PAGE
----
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What If You Hit Rather than Doubled on Your 11s in Blackjack?23 March 2005
Few solid citizens realize, though, that despite expected profits being higher by doubling than hitting, the opposite move may actually offer greater chance of winning, lesser likelihood of losing, or both. This, because doubling prevents taking additional cards when it might be advantageous to do so. Think of how often you've doubled on an 11 looking at a scary upcard such as a nine, and drew something like a four. You're sweating out a miracle, wishing you could take another hit.
Under certain circumstances, an individual may be more sensible than the know-it-alls
insist by hitting as opposed to doubling on their 11s. For instance, even ignoring
the implications for chances of winning and losing, a person who's made an exceptionally
large bet for whatever reason could justify hitting on the basis of utility.
That is, winning twice as much might be nice, but losing twice as much might
When the dealer's upcard is four, five, or six, chances of winning, pushing, and losing by doubling or hitting an 11 are identical. This, because you'd only hit once anyway. Add a four to the 11 when the dealer had six-up and drawing another card would be foolhardy were it allowed. Declining to double in such a case is strictly a matter of halving your theoretical profit on the round to avoid putting extra money at risk.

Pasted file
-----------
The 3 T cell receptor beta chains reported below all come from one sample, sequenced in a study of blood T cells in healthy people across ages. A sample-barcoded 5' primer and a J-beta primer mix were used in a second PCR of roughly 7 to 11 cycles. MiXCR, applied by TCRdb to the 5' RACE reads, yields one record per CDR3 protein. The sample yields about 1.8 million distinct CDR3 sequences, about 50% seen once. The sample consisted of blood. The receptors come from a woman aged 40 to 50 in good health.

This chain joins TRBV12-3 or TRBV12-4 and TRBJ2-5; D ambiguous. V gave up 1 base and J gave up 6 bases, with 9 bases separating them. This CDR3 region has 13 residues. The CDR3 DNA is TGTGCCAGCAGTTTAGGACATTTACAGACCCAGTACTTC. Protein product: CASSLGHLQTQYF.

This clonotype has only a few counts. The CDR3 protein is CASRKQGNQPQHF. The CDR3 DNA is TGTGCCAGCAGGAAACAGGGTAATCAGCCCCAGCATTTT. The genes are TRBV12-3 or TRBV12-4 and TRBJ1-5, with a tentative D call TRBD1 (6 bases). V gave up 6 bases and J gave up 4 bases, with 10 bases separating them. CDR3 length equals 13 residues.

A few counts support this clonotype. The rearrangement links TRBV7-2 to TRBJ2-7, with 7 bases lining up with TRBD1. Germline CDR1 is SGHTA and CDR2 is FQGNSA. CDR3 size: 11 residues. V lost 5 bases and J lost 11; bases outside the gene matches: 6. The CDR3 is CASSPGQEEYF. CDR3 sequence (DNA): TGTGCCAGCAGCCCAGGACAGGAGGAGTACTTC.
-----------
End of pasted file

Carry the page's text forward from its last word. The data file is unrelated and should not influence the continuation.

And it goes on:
Versus two or three, pulling an ace yields a 12, on which hitting again would be marginally preferable to standing. More notably, facing seven through 10, players starting with 11 and being under 17 after hitting would improve their prospects with another draw.
The accompanying table shows approximate probabilities of winning, pushing, and losing as well as the profit expectations per dollar of initial bet when players hit or double on 11 versus a dealer's two, three, and seven through 10. Results will vary slightly depending on the number of decks in the shoe.
In general, the data suggest that the ancillary benefits of hitting rather than doubling are small compared to the penalties in expectation. Against twos and threes, the probability of a win actually falls by hitting but is offset by the chance of a loss being a bit less; here, expectation drops nearly in half. Against seven through 10, hitting raises the likelihood of winning and lowers that of losing. The latter has a greater impact than the former, with magnitudes being low but not trivial. The concession in expectation in these cases is large, but far less than half.
Here's an example of interpreting the table. Hitting rather than doubling on 11 against nine-up raises the chance of winning from 52.0 to 52.9 percent, increases that of pushing from 7.3 to 10.0 percent, and lowers that of losing from 40.6 to 37.1 percent; the expectation goes from $0.23 to $0.15 per dollar of initial bet.What should you do? Think about why you're in the casino putting your hard-earned dough on the line. Then recite to yourself this rhyme from the remarkable writer, Sumner A Ingmark:
In for a penny, in for a pound,
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